Login

The tools to rise above distraction

How one lawyer is using legal support platforms to overcome downward fee pressure and practice management challenges

The tools to rise above distraction

Sponsored article

The law keeps you humble. For all your accomplishments, accolades, success, and education the practice of law will always find a way to challenge you. Today, those unexpected challenges come as often in the realm of practice management as they do in the nuts and bolts of legal procedure. Fred Glady knows these challenges all too well.

Glady, an estates and trusts lawyer, principal at GladyLaw, and independent business and legal consultant at Glady Business & Legal Advisory, has seen how changes in the law, practice management, and legal technology have humbled lawyers and forced them to keep learning.

“Even experts need to continually read, write, and keep abreast of changes in the law because memories fade and the law moves on,” Glady says. “Keeping up with changes in the law and maintaining sharp legal skills remains a challenge.”

Glady explains that so many distractions facing a lawyer, especially an independent practitioner in estates and trusts law, can keep one from engaging in the work for which they’re actually being paid. Those could be the minutiae of practice management, meeting compliance requirements set by the Law Society, meeting with prospective for new clients, networking, day to day tech challenges not to mention staying on top of current awareness.

At the same time, there’s downward fee pressure in the estates and trusts practice area that prospective clients seek from the lowest cost options. “Clients”, Glady says, “often walk in with some knowledge from the internet that hasn’t been appropriately contextualized, which can lead to an incorrect understanding and unrealistic expectations. Many people think their matter is simple when really there are many complex issues to consider and resolve.” While sometimes their internet research helps move a matter forward, Glady says he often has to correct the misconceptions of his clients. Taking the extra time to re-educate clients is not always time for which Glady can bill.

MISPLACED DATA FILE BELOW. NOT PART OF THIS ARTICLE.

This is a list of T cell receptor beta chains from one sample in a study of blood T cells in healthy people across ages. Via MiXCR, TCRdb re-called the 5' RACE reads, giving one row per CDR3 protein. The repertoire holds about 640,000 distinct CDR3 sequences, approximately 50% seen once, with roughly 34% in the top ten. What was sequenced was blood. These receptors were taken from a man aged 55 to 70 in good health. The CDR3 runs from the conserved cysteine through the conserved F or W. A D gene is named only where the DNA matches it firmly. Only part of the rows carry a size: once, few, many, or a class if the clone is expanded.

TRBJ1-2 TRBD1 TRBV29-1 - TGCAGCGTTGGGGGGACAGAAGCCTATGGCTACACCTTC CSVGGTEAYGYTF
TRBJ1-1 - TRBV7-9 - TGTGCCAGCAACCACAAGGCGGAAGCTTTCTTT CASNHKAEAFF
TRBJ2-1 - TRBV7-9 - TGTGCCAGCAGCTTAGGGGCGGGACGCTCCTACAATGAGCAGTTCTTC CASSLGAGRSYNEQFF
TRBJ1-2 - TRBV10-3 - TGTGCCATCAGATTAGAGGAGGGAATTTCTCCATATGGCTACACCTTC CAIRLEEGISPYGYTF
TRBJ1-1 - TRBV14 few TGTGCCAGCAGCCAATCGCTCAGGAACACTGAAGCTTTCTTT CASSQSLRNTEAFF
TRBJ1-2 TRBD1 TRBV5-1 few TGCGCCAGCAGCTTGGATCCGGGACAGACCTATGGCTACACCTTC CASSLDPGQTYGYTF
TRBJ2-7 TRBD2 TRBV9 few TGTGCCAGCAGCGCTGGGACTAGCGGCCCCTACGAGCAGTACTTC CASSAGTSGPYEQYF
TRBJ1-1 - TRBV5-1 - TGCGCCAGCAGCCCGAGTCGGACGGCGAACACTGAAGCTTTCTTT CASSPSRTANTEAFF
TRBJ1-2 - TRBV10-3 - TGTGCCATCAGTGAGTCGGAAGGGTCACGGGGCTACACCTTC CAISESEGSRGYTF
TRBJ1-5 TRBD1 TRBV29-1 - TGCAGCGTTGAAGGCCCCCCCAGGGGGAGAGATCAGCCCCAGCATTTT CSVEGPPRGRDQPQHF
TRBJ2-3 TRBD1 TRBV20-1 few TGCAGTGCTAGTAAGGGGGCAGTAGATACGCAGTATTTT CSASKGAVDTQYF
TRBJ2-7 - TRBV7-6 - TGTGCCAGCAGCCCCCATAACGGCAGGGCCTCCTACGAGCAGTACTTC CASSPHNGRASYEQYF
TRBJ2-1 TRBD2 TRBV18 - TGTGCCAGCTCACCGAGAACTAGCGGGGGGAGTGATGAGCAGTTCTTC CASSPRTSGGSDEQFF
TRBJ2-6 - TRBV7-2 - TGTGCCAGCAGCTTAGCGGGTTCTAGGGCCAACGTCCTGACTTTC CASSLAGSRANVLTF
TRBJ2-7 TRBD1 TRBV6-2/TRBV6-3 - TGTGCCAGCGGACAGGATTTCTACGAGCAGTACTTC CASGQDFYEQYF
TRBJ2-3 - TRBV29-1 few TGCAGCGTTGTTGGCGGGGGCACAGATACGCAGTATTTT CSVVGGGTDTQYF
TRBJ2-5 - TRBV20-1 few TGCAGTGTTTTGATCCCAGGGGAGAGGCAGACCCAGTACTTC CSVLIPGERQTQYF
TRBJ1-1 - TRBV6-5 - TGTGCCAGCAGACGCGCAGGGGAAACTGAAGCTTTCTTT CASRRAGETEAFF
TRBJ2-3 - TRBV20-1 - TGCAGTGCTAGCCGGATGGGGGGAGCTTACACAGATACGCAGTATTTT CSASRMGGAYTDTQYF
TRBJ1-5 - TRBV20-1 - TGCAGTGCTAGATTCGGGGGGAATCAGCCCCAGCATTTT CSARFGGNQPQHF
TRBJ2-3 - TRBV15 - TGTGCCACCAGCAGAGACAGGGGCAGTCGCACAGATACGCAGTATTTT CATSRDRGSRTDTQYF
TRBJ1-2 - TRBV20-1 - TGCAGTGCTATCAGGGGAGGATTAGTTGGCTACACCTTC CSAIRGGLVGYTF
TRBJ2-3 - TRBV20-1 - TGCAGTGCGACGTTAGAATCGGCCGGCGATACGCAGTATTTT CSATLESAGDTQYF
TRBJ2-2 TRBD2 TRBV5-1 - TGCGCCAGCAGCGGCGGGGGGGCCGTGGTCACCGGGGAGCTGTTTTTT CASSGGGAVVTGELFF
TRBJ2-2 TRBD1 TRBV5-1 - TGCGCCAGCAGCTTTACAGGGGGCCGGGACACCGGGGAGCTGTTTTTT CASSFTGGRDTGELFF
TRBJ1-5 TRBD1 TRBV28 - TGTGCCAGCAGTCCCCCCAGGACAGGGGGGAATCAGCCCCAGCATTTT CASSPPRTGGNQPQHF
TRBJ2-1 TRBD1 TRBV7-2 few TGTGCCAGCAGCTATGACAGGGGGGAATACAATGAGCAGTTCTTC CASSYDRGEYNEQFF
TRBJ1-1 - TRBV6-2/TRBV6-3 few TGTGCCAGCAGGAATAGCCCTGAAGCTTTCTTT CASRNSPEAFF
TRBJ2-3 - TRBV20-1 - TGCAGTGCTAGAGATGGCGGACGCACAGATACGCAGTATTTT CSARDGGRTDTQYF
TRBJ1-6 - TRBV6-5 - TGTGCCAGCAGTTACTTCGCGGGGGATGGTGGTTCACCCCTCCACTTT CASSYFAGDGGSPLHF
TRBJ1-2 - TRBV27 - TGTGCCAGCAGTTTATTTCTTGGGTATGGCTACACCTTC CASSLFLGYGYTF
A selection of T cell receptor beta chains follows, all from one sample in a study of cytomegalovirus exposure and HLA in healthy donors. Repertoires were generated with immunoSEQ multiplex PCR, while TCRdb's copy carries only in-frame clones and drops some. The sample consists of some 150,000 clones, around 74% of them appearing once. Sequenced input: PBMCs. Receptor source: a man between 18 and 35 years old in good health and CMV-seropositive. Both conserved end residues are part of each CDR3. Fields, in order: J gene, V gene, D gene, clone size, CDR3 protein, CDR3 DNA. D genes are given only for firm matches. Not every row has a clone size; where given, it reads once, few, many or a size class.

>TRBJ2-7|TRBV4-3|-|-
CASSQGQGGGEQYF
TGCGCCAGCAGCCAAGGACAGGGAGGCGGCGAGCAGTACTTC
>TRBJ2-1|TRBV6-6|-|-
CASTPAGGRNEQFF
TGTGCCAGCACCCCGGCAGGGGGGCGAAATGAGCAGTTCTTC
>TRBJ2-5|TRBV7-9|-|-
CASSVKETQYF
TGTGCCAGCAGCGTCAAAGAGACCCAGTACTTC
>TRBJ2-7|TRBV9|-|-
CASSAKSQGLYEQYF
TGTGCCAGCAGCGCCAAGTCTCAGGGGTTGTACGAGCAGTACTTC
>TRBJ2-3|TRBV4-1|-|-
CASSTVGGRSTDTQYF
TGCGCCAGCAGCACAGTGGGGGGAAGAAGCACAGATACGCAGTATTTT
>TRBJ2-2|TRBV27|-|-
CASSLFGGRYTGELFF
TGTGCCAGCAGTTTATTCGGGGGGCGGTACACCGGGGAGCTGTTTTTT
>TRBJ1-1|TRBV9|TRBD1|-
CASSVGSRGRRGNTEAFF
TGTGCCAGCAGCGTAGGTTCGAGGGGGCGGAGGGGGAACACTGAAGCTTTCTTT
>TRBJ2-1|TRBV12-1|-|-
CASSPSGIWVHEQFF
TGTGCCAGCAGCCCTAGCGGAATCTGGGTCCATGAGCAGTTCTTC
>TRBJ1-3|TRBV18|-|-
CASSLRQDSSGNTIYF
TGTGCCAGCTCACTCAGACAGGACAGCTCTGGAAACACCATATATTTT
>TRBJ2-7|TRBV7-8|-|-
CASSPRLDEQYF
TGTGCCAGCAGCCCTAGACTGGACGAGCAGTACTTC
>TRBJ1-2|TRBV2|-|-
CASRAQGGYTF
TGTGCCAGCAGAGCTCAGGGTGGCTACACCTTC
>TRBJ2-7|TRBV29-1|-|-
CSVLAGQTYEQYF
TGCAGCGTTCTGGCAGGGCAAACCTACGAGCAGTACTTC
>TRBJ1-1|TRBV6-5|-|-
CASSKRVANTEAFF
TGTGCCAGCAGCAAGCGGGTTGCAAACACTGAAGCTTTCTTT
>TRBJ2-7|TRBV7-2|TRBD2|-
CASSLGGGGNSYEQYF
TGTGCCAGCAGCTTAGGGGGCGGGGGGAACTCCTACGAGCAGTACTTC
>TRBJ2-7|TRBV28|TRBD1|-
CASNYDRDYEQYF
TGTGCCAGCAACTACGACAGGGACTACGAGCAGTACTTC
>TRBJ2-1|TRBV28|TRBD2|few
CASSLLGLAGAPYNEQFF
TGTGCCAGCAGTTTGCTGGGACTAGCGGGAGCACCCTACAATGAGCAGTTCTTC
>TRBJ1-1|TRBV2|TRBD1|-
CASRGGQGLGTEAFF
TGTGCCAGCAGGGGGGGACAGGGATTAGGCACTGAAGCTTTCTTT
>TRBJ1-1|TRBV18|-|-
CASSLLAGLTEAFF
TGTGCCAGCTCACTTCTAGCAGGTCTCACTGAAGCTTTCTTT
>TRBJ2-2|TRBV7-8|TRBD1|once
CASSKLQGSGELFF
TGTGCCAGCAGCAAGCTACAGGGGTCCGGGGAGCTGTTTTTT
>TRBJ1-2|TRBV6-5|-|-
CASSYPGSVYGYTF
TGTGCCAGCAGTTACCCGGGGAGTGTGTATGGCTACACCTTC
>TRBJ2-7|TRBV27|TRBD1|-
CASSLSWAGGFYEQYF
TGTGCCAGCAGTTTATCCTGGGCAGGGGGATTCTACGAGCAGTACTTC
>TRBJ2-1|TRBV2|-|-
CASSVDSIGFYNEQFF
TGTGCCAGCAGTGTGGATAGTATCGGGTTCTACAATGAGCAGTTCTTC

In meeting these new challenges, Glady has come to rely on Thomson Reuters Westlaw to help drive efficiency in his research. Westlaw offers him access to the most up to date information, caselaw, and precedents so he can quickly educate a client or give them context they otherwise lacked. He doesn’t need to waste valuable, billable time to find the most relevant piece of information, instead the information is at his disposal with one click.

“When I'm talking to clients about the process and the costs, I let them know that as part of the service they get from me, they have access to the best information,” Glady says. “These tools are a part of my value proposition because I keep current in the law. I have invested in the tools and the resources and the technologies could enable me to deliver what I consider to be superior services.”

Free newsletter

The Canadian Legal Newswire is a FREE newsletter that keeps you up to date on news and analysis about the Canadian legal scene. A separate InHouse Edition is delivered on a regular basis, providing targeted news and information of interest to in-house counsel.

Please enter your email address below to subscribe.

Recent articles & video

Alberta Court of Appeal launches digital case management system

Working behind the scenes in a crisis: Ontario Bar Association executive director Elizabeth Hall

Amendments to At The Market issue rules gives Canadian companies an alternative way to raise capital

Coalition calls for Canada to implement global minimum standards for Indigenous peoples’ wellbeing

Doctor who deceptively bills OHIP may have registration certificate revoked: discipline committee

Roundup of law firm hires, promotions and departures: Sept. 23 update

Most Read Articles

Canada’s Top 25 Most Influential Lawyers 2020: see who made the list

Retroactive child support can be ordered even after child is an adult: SCC

Courthouse business as unusual

Tribunals shift to Zoom, but some manage better than others